The Barbados Dollar (BBD) is fixed to the US Dollar at a rate ofBBD 1.98 to $1 and does not fluctuate. Its rate is relative toother currencies fluctuations based on the particular currency'srelation to the US Dollar. US Dollars are also widely accepted onthe island, and well-known international credit cards are acceptedin most stores and restaurants. Banks and ATMs are freely availableand cash withdrawals can be made.
English is the official language in Barbados.
Electric current in Barbados is 110 volts,50Hz.
US nationals require a valid passport but do not require a visafor a stay of up to 6 months.
British nationals require a valid passport, but do not require avisa for a stay of up to 6 months.
Canadian nationals require a valid passport, but no visa forstays up to six months.
Australian nationals require a valid passport, but no visa forstays of up to six months.
South African nationals require a valid passport. No visa isrequired for stays of up to six months.
Irish nationals require a valid passport, but no visa for staysof up to six months.
US nationals require a valid passport but do not require a visafor a stay of up to 6 months.
New Zealand nationals require a valid passport, but no visa forstays of up to six months.
Tourists don't usually require a visa for stays of up to sixmonths but they do require a return or onward ticket, proof ofsufficient funds, and documents for onward travel. Passports mustbe valid for the period of intended stay. However, it is recommendthat passports always be valid for six months after departure fromthe destination.
There are no mandatory requirements regarding vaccinations forvisitors to Barbados. However, a yellow fever vaccinationcertificate is required from travellers over one year of age comingfrom infected areas, and Hepatitis A vaccinations are recommendedfor those aged over two years. There has been an increase in theoutbreaks of dengue fever and mosquito repellent is stronglyrecommended. Medical care is good but very expensive and seriouscases are usually transferred overseas (usually to the USA). Healthinsurance is therefore strongly recommended.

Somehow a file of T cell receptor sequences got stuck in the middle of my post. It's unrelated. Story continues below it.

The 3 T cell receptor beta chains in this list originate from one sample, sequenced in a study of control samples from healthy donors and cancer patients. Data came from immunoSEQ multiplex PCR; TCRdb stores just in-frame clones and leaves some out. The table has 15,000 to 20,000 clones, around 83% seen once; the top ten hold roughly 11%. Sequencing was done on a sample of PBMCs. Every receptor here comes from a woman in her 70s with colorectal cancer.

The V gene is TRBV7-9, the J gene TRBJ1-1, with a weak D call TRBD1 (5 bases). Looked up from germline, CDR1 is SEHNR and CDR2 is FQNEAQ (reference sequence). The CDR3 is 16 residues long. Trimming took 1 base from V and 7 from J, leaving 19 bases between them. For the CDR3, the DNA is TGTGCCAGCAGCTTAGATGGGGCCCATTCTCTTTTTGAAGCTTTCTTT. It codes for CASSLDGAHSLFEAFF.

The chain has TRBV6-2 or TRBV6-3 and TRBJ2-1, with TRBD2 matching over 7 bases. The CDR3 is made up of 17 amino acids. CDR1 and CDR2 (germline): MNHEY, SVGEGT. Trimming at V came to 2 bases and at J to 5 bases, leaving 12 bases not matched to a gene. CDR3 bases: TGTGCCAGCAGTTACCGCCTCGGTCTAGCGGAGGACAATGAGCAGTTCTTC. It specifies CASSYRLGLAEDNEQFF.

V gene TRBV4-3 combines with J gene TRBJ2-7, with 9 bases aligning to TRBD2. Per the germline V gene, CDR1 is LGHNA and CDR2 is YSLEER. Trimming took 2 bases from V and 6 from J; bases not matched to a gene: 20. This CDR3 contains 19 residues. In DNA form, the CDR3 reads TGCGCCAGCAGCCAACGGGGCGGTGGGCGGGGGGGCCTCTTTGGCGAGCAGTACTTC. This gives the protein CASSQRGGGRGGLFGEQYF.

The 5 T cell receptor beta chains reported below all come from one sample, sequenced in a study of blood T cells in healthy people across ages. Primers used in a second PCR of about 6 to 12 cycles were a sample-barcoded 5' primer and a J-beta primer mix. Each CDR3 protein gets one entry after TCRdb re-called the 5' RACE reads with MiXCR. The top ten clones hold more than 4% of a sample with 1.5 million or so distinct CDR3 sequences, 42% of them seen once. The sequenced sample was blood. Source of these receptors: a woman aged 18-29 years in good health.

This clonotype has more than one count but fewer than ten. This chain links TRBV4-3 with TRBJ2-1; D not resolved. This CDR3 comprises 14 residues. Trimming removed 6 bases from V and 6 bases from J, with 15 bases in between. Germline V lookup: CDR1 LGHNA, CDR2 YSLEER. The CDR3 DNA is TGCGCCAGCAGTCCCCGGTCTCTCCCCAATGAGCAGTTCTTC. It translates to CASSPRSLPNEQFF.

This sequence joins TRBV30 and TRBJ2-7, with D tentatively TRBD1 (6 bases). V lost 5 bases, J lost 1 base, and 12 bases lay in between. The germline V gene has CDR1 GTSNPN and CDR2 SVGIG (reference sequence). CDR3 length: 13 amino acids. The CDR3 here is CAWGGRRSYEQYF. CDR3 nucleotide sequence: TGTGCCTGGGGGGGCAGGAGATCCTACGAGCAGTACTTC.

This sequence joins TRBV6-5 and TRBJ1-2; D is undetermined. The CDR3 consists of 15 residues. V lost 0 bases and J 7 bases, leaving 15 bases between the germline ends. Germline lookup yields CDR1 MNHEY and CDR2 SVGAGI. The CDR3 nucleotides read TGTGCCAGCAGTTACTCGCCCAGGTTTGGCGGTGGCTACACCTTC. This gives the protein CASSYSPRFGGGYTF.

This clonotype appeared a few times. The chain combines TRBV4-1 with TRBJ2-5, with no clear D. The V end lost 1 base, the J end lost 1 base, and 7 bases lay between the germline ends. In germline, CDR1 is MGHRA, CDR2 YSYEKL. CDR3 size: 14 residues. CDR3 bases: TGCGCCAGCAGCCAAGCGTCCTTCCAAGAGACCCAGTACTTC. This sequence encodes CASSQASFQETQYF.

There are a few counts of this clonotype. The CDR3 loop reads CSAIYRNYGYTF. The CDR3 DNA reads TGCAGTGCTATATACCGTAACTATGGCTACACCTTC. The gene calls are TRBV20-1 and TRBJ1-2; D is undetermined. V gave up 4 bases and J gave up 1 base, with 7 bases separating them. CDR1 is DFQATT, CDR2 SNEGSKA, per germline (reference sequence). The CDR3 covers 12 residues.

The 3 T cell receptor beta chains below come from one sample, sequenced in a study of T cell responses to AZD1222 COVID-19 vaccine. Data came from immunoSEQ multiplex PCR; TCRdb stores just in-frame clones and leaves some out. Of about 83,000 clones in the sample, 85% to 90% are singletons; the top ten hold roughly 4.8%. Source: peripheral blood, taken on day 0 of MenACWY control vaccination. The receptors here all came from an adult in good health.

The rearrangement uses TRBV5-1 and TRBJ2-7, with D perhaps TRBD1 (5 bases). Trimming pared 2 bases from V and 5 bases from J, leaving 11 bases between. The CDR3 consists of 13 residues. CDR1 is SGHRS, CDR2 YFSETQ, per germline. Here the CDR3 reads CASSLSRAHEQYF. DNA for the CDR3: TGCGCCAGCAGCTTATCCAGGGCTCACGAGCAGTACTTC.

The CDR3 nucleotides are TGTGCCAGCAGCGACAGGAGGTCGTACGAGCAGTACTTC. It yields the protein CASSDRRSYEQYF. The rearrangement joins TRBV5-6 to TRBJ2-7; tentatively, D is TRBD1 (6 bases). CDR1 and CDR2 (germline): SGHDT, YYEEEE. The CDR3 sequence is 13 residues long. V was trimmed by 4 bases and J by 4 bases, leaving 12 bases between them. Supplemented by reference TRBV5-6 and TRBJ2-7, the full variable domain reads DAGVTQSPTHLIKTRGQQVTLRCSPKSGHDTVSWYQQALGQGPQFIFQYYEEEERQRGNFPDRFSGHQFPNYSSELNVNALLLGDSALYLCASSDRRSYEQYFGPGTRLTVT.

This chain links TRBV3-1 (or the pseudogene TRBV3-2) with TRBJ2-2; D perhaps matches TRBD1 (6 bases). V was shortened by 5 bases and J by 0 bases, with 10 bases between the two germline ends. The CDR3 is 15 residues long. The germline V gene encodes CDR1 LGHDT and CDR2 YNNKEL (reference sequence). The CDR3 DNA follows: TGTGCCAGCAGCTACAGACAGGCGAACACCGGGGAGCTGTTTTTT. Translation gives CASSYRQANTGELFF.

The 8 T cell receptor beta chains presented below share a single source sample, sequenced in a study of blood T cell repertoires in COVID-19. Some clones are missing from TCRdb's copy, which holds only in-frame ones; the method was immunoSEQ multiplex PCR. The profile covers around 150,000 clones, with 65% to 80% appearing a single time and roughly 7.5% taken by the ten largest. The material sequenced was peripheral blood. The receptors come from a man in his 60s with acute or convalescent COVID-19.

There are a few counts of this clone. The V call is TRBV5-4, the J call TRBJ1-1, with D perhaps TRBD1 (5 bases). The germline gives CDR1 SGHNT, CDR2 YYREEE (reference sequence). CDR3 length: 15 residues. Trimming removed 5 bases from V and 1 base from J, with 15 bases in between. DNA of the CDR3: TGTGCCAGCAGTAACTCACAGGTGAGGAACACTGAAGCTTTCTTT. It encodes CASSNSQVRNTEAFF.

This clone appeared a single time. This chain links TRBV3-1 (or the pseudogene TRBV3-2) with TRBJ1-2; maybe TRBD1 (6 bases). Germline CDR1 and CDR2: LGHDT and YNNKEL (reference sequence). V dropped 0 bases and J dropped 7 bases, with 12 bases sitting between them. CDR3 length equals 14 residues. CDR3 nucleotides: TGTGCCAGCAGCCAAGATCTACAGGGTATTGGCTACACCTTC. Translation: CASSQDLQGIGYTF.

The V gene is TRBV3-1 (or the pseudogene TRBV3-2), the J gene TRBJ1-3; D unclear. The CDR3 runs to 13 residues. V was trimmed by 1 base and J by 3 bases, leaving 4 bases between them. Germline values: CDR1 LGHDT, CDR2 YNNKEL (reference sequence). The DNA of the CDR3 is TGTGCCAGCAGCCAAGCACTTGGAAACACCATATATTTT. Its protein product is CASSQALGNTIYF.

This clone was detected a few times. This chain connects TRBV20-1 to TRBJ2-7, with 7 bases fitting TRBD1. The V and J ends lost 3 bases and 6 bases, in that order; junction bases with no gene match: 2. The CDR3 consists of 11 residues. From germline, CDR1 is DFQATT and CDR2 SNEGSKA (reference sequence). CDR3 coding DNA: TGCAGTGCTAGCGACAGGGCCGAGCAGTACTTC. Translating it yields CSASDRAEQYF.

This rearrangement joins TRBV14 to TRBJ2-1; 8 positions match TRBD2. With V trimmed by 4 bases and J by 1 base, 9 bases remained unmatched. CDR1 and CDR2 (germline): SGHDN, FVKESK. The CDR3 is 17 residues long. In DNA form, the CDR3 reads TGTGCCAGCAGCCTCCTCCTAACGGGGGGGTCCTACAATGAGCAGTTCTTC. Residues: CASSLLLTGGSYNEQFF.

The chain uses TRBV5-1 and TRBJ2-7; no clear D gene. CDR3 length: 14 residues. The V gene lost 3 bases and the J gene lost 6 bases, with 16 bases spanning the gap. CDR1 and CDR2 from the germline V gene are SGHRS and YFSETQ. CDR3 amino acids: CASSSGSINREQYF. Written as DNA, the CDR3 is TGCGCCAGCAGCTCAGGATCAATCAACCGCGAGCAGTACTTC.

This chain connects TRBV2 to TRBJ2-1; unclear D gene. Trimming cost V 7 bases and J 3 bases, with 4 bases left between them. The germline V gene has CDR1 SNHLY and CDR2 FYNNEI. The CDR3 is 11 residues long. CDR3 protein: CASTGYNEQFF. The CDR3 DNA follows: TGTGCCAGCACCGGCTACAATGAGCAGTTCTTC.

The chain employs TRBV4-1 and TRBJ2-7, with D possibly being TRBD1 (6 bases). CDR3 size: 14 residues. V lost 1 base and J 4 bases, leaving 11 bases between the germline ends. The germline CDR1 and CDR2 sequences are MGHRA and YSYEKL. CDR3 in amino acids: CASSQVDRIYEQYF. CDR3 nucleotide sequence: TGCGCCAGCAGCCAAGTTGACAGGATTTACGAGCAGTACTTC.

Tipping in Barbados is not necessary if a service charge hasalready been included in the bill. Otherwise it is generally about10-15%. Tipping is normal in bars.
As in most places, crime is not unknown in Barbados. Violentcrime doesn't usually affect travellers, though, and normal safetyprecautions should suffice. Travellers should watch out forpickpockets in Bridgetown, and hustlers at the entrance to StLawrence Gap, as well as around south-coast nightlife venues.
Otherwise, beach-goers sometimes encounter Portuguese man-of-warjellyfish in Bajan waters. Fortunately, they're usually large, slowand easy to spot. Poisonous manchineel trees grow on a few beaches;tropical storms and hurricanes may occur between June andNovember.
It is an offence to wear camouflage clothing in Barbados as itis reserved for the military. Topless bathing is frowned upon andnudism is illegal.
Bridgetown is generally the centre of business in Barbados.Business protocol is fairly formal, including greetings (use Mr orMs) and dress, which is smart. Handshaking between both men andwomen is expected and business cards are handed out onintroduction. Punctuality is expected at meetings. Business hoursare generally 8am to 5pm Monday to Friday. Banks and post officesclose at 3pm.
The international access code for Barbados is +1, in common withthe US, Canada, and most of the Caribbean, followed by 246. Theoutgoing code is 011, followed by the relevant country code (e.g.01144 for the United Kingdom). No outgoing code is needed to callthe US. Mobile phone networks are readily available and internetaccess is common in tourist areas.
Travellers to Barbados do not have to pay duty on 1 litre ofalcohol. Restricted items include most fresh produce and articlessuch as drugs, pornography and weapons are strictly prohibited. Asof 2010, Barbados was legally declared as a no smoking zone. Thosefound smoking in public areas will be prosecuted and the import ofany form of tobacco is restricted.
Barbados Tourism Authority, Bridgetown: +1 246 427 2623 orwww.barbados.org
Embassy of Barbados, Washington DC, United States: +1 202 9399200.
Barbados High Commission, London, United Kingdom: +44 (246) 4312200.
High Commission of Barbados, Ottawa, Canada: +1 613 2369517.
Consulate of Barbados, Auckland, New Zealand: +64 09 4735949.
Embassy of the United States of America, Bridgetown: +1 246 2274000.
British High Commission, Bridgetown: +1 246 430 7800.
Canadian High Commission, Bridgetown: +1 246 629 3550.
South African High Commission, Kingston, Jamaica (alsoresponsible for Barbados): + 1 876 620 4840.
Australian High Commission, Port of Spain, Trinidad and Tobago(also responsible for Barbados): +1 868 822 5450.
Mission of Ireland to the UN, New York, United States (alsoresponsible for Barbados): +1 212 421 6934.
New Zealand High Commission, Ottawa, Canada (also responsiblefor Barbados): +1 613 238 5991.